As good Catholic Christians, each of us should seek guidance from the Holy Spirit as to what we as individuals can do to protect God’s creation.

We should be sensitive to the amount and types of energy we use, as well as how we discern what the secular world puts before us as truth.

Our relationship with God is a personal one, not one abdicated to government so it can control and direct us to do what it determines to be in the best interest of what we refer to as the Body of Christ and the future of the planet upon which it resides.

 

Church rightly addresses climate change factors

Climate change meets statistical standards as a valid scientific phenomenon and cannot be brushed aside as a political ploy.

Pope Francis’ encyclical Laudato Si encourages good stewardship of our planet and is consistent with Biblical teaching. Yes, variables such as cloud formation and ocean dynamics are little understood. But it is possible to detect pollution from the industrial plants in India, China and the U.S. as far north as Barrow, Alaska.

There is growing concern that extreme weather patterns may be the product of climate change. Holy Mother Church has good reason to be concerned.

Conservative and liberal Vermont farmers witness how climate change affects their maple sugar operations. Maple sugar bush operations at Highland County, Virginia are doomed. American bird watchers have documented the march of bird territories 400 miles north thanks to global warming.

Virginia’s Tidewater regions are watching sea level changes from combined forces of glacial melt and bay subsidence.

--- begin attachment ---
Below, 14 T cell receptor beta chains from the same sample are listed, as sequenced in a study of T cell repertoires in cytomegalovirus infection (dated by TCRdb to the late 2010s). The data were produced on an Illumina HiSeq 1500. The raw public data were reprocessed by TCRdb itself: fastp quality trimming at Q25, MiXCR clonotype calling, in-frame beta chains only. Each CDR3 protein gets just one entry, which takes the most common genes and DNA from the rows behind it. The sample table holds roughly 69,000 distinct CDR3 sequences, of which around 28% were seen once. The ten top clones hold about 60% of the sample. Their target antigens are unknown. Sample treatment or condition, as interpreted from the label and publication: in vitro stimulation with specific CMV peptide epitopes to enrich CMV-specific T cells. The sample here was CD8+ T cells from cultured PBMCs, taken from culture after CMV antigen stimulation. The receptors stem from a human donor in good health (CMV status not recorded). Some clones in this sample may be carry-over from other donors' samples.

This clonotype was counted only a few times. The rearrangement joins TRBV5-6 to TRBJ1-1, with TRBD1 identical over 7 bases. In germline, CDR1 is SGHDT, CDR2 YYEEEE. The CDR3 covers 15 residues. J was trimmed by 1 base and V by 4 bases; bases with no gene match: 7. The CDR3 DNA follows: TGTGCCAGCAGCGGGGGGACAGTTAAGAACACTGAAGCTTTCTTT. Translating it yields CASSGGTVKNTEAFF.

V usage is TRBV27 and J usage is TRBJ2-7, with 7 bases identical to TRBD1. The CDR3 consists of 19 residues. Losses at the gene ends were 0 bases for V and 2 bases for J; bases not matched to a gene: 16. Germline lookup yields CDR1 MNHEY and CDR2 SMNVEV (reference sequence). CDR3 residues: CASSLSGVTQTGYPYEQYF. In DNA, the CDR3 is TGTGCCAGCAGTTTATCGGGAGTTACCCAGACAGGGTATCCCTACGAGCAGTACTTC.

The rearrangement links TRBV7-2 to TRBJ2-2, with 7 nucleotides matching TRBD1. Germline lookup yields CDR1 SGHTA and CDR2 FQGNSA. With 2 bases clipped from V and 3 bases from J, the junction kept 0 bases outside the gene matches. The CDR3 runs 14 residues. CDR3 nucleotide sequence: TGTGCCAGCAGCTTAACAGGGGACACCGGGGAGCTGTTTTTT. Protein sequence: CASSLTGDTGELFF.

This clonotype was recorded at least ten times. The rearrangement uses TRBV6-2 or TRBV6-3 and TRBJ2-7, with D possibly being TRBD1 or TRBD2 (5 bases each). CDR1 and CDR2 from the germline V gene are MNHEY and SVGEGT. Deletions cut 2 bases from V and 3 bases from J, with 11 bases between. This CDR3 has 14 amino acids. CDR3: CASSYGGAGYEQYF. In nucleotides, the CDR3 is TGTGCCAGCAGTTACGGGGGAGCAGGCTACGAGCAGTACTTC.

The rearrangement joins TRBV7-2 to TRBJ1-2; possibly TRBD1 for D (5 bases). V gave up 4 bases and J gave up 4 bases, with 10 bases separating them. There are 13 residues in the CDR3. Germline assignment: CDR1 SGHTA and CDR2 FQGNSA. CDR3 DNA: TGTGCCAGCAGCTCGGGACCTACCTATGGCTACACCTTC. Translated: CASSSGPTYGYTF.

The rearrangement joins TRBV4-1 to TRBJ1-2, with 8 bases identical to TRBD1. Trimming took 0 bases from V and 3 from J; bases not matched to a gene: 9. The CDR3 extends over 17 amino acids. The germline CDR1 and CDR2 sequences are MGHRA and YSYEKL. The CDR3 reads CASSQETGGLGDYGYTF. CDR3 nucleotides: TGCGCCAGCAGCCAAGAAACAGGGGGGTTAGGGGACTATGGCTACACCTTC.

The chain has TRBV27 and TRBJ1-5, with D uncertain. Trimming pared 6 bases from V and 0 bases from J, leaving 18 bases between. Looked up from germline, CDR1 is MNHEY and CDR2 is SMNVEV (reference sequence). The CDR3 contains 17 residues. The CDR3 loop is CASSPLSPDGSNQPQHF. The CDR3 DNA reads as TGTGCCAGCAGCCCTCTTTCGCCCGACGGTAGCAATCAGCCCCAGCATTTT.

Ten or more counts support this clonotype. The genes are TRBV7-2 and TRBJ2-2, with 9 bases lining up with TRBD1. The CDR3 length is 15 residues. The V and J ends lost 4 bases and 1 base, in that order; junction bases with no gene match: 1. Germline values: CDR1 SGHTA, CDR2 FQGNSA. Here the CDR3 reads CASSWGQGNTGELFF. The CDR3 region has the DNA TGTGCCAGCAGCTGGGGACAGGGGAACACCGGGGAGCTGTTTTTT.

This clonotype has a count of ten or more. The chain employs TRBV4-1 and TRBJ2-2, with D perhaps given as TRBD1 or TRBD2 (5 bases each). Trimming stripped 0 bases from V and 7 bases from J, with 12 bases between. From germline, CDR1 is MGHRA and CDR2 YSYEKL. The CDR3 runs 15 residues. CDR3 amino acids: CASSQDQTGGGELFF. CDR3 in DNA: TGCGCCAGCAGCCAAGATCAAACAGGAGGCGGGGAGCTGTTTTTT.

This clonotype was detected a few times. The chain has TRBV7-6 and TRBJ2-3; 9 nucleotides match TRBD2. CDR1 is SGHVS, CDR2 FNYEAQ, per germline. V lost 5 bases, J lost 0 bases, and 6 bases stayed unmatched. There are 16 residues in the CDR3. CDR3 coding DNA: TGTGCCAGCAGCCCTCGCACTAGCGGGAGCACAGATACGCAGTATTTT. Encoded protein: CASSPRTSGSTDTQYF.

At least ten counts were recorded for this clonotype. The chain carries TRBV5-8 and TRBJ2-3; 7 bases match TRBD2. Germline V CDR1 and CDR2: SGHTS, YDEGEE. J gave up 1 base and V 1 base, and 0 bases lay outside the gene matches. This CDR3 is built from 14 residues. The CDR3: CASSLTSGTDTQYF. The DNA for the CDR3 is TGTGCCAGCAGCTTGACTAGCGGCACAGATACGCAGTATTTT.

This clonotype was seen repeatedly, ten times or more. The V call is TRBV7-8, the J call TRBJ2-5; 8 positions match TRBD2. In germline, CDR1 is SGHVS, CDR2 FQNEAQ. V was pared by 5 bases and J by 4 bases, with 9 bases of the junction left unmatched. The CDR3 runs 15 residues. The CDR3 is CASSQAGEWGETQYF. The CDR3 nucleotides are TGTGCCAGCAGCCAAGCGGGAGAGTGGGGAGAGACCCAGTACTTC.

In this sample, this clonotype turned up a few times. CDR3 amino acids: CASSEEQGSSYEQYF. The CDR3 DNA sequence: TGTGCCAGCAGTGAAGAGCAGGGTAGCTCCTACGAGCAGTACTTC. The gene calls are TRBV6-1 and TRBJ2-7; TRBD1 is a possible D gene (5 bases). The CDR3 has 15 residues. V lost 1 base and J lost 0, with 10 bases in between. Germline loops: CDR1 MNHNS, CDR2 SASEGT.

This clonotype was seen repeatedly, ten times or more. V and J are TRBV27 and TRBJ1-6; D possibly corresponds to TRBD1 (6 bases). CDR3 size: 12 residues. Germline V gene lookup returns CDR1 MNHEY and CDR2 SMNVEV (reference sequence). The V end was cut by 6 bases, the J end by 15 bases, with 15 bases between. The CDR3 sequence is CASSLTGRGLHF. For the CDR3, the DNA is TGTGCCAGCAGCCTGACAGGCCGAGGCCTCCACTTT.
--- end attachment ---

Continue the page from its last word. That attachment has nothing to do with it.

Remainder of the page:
St. Peter and several disciples were fishermen who understood the dynamics of fish yield. They would have cautioned modern fishermen against the use of technology and habitat destruction that can take a fish population to the point of no return.

Moses secured the food of Egypt by understanding that Nile River variations affect crop yield and he wisely prepared for years of famine and good harvest.

Climate change will have a major effect on global politics as the winners and losers fight over resources such as water. Pope Francis challenges us to remember the poor because they will pay the most immediate price as their food, water and living space deteriorate.

Pope Pius XII and his successors examined the evidence regarding evolution and declared that the theory of evolution is not at odds with Church teaching. Denying climate change joins evolution denial as a rejection of scientific fact.

Climate change deniers can beat their drums in the political arena but they are wrong to claim the Catholic Church is in error for addressing the subject.